Review of Toxic Priority: The Poisonous Divisions Concept (et al) following EPO Appeal Decisions T1496/11 and T1222/11 and Nestec v Dualit

1. Introduction and overview

1.1 The writer proposed in 20103 the proposition that an EPC application and its divisional(s) may in certain circumstances be mutually anticipatory under Article 54(3) EPC (“whole contents” anticipation). The so-called Poisonous Divisions proposition, filled out in further (co-authored) papers in 2011 and 20124, has a parallel in whole contents conflict between the generationally separated members in a priority group (for which the term Poisonous Priority Documents has been coined).

1.2 The Poisonous Divisionthreat remained legal theory, and subject to scepticism5, pending a decision from a tribunal lending it judicial authority. However, in late 2012, EPO Appeal Board Decision T1496/11(September 2012) was published6, holding claim 1 of a parent anticipated by its divisional. Additionally, the April 2013 judgment of the UK Patents Court in the Nesteccase7 is important both in supporting the Poisonous Priority Documentproposition8 and, it is submitted, the implied support it gives for the Poisonous Divisions proposition as a result of the parallels between the two.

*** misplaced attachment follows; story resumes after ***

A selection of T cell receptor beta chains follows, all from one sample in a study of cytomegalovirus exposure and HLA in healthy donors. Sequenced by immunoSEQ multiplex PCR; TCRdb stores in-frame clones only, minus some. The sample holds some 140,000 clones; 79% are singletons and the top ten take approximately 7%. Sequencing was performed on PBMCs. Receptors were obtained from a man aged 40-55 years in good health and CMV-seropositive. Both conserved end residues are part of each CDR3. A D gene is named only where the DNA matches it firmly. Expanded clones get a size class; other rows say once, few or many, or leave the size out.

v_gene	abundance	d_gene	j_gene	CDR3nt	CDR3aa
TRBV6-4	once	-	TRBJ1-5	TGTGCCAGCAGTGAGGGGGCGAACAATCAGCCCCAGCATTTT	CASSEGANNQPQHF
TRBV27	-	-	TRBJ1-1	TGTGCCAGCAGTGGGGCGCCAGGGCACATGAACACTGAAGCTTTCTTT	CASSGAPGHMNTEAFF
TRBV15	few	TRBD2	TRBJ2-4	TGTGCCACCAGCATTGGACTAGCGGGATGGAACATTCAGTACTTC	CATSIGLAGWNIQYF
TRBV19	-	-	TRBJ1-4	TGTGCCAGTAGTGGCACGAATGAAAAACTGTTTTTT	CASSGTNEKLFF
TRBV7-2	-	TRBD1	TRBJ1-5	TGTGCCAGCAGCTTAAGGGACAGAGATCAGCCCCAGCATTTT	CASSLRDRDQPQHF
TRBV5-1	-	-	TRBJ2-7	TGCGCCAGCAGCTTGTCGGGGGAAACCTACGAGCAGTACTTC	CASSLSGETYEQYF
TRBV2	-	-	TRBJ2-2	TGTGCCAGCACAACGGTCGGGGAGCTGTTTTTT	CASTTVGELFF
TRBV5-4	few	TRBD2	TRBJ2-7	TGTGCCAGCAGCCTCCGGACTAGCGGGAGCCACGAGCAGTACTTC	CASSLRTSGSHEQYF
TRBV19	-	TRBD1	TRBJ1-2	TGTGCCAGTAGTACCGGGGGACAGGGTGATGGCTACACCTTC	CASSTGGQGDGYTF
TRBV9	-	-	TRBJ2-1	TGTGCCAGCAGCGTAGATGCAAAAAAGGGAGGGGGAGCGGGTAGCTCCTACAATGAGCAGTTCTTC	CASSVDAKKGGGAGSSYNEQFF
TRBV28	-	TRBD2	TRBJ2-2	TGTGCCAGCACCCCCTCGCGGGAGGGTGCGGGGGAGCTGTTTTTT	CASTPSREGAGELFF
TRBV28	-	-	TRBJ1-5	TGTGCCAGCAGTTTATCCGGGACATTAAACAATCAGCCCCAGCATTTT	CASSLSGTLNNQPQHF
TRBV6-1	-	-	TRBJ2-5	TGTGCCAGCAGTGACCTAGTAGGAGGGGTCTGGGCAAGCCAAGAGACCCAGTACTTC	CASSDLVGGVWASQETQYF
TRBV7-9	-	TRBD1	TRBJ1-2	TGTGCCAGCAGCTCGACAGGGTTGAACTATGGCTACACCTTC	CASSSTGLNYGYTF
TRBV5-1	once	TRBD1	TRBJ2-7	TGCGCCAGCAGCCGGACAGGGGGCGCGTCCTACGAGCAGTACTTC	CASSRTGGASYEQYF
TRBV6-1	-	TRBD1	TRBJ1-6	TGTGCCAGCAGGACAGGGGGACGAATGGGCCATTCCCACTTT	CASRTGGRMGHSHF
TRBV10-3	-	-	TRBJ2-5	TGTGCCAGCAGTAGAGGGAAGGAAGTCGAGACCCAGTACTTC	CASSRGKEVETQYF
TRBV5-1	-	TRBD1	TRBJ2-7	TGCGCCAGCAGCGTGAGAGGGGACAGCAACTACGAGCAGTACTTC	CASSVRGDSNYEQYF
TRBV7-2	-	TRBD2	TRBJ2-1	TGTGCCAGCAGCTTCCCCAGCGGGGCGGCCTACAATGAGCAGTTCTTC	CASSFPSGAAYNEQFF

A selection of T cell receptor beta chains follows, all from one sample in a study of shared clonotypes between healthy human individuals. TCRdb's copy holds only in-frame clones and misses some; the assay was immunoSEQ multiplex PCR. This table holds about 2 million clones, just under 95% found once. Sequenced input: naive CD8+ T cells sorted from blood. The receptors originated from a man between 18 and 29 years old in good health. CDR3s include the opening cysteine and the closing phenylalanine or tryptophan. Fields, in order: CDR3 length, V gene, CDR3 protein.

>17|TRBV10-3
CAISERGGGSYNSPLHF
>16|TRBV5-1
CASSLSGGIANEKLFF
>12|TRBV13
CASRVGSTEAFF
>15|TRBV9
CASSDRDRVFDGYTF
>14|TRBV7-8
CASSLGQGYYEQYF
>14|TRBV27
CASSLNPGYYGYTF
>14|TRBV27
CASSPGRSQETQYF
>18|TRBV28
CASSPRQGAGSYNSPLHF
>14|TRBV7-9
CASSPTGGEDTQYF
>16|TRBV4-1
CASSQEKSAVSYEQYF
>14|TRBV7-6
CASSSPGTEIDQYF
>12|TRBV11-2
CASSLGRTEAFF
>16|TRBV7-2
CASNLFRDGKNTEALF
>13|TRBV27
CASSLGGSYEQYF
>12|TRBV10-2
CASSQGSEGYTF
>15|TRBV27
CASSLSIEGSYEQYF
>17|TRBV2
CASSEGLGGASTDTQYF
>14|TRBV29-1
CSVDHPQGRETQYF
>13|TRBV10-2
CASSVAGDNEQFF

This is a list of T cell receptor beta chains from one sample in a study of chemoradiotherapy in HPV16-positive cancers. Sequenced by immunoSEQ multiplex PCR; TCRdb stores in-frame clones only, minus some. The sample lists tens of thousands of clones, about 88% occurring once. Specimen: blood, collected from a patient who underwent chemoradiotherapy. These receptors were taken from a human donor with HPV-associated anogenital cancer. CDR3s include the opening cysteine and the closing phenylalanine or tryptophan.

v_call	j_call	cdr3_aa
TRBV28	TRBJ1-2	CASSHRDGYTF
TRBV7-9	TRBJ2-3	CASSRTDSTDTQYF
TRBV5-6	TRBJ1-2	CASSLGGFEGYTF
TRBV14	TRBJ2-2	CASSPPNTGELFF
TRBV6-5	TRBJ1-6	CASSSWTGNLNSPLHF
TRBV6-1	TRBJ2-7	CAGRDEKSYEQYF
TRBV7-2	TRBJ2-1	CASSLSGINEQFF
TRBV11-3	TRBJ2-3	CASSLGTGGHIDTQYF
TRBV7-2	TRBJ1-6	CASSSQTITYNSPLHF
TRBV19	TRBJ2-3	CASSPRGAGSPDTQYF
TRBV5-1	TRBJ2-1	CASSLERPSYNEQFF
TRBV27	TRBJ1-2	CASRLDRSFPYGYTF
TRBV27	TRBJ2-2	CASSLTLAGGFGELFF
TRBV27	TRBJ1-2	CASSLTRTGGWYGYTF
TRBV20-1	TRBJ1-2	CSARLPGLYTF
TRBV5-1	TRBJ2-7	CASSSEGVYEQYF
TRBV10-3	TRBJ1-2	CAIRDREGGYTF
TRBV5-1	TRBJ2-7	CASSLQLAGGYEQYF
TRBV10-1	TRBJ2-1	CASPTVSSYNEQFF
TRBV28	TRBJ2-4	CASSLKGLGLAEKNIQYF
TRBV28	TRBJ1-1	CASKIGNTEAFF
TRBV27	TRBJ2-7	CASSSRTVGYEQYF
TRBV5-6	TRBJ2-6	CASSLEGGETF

1.3 In addition to T1496/11, there has been another development. T1222/11 (December 2012) challenges the sometimes onerous requirements for claim splitting under Article 88(2)(3) set down by T1127/00(December 2003), and supporting EPO case law developed over the period from late 20019 to late 201210. The broadly softer approach which T1222/11 proposes to this concept, which is outcome determining in both Poisonous Division and Poisonous Priority Document contexts, should make it much easier to detoxify both IP risks if adopted by all appeal tribunals. However, T1222/11 has not changed the law – as opposed to creating with its different opinion the prospect of a superior ruling if the conflict with T1127/00 et alis referred to an Enlarged Board of Appeal.

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